14 March 2011: If we spent one second naming all the street children in the world it would take more than 3 years to name them all. The number of children living and working on the streets worldwide is now estimated at over 100 million, according to the UN Human Rights office. These street children are first and foremost working children and most are victims of trafficking, physical and sexual abuse and crimes.
It is likely that the numbers are increasing as the global population grows and as urbanisation continues. In practice, every city in the world has some street children, including the biggest and richest cities of the industrialised world. Most street children are not orphans and many are still in contact with their families and work on the streets to augment the household income. Numerous others have run away from home, often in response to psychological, physical or sexual abuse. The majority are male, as girls seem to endure abusive or exploitative situations at home for longer - though once they do leave their home and family, girls are generally less likely to return. Once on the street, children become vulnerable to all forms of exploitation and abuse and their daily lives are likely to be far removed from the childhood normally envisioned.
On 9th March 2011, the Human Rights Council concluded its annual day of discussion on the rights of the child with a panel focusing on prevention strategies and responses to the conditions of children living and or working in the street. The panellists speaking in the discussion were Ms Marta Santos Pais, Special Representative of the UN Secretary-General on violence against children; Mr Abdul Khalique Shaikh, Deputy Inspector General of Police, Sindh, Pakistan; Mr Marco Antonio da Silva Souza, Director, Proyecto Menimos e Meninas da Rua, Brazil; Ms Theresa Kilbane, Senior Adviser, Child Protection Unit, UNICEF; and Mr Kari Tapiola, Special Advisor to the Director General, International Labour Organization.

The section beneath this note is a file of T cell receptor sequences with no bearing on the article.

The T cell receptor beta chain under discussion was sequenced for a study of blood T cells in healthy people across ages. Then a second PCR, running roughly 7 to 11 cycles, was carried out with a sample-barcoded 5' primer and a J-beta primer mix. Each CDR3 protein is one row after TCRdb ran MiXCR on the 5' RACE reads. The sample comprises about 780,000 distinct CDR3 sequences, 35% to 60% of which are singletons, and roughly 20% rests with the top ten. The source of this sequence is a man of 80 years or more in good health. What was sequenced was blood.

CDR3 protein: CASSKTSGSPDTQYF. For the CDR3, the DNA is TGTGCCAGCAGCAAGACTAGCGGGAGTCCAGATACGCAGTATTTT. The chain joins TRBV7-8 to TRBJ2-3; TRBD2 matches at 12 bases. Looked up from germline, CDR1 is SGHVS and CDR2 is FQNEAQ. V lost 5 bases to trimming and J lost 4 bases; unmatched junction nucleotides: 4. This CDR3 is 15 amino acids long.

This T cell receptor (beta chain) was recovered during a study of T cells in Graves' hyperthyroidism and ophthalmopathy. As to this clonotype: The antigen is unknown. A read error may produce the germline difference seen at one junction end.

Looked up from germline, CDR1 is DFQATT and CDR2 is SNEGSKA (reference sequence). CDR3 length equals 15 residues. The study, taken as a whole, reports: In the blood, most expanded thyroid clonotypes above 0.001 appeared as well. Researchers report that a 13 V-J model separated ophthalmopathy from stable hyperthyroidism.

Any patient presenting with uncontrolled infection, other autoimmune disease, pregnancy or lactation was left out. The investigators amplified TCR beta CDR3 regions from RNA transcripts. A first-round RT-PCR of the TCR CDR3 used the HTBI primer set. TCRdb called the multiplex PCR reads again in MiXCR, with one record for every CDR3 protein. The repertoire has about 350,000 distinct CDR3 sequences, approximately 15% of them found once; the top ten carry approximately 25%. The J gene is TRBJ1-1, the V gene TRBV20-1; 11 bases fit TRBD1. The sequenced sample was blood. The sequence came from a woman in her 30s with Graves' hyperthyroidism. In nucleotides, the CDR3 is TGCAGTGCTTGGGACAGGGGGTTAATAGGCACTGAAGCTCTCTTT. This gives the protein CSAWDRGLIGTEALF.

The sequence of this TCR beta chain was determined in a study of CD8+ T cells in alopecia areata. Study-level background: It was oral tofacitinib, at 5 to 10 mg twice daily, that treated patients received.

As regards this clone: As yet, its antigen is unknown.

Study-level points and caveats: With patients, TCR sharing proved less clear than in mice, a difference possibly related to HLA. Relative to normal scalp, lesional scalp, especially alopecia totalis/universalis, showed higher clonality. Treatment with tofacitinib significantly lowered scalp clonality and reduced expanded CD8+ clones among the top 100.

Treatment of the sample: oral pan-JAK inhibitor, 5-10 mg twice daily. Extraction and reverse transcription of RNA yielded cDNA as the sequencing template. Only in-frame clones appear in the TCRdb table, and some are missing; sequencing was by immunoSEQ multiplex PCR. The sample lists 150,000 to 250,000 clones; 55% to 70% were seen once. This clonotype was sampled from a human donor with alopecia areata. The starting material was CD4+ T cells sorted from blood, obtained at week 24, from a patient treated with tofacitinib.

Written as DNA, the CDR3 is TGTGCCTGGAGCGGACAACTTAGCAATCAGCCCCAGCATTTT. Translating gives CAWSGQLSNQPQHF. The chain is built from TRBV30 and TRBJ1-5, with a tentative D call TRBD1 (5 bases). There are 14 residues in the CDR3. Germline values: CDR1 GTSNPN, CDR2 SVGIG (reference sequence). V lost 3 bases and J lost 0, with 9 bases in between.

In introducing the discussion, Ms Kyung-wha Kang, Deputy High Commissioner for Human Rights, said the Office of the High Commissioner placed great importance on the annual discussion on the protection and promotion of the rights of children working and or living on the street. These children experienced deprivation of some of their most fundamental rights, including the rights to education, health, food, physical integrity and the right to life. It was clear that there was an urgent need for more reliable and systematic data collection and research on children in street situations, and a need to apply a gender sensitive approach to protecting them. Children living and begging in the streets should not be treated as delinquents or criminals, but instead they should be provided with preventive and rehabilitative services, such as for physical and sexual abuse, to which they were all too commonly vulnerable.
During the discussion, Mr Tapiola pointed out that street children were exposed to forced prostitution and begging, used in the drug trade and other work that harmed the health, safety or morals of children and there was a high degree of danger that children were seen as part of criminal activity rather than as victims of criminal activity. In 2010, the international community pledged itself to the global elimination of all the worst forms of child labour by 2016 and this would not be achieved without addressing the issue of street children.
Kailash Satyarthi, Chairperson of the Global March Against Child Labour, urged governments and civil society to take greater, more immediate action to ensure that the hardest to reach children, including street children, do not fall through the cracks of development-related programmes. “We need to ensure that children are protected from abuse and exploitation,” he said. “This must be a priority concern for all, and those who violate children and their rights must be brought to justice. With the world recovering from grave economic crisis, we need to ensure that all children are protected and provided free and quality education and we must keep the promises we have made to the children.”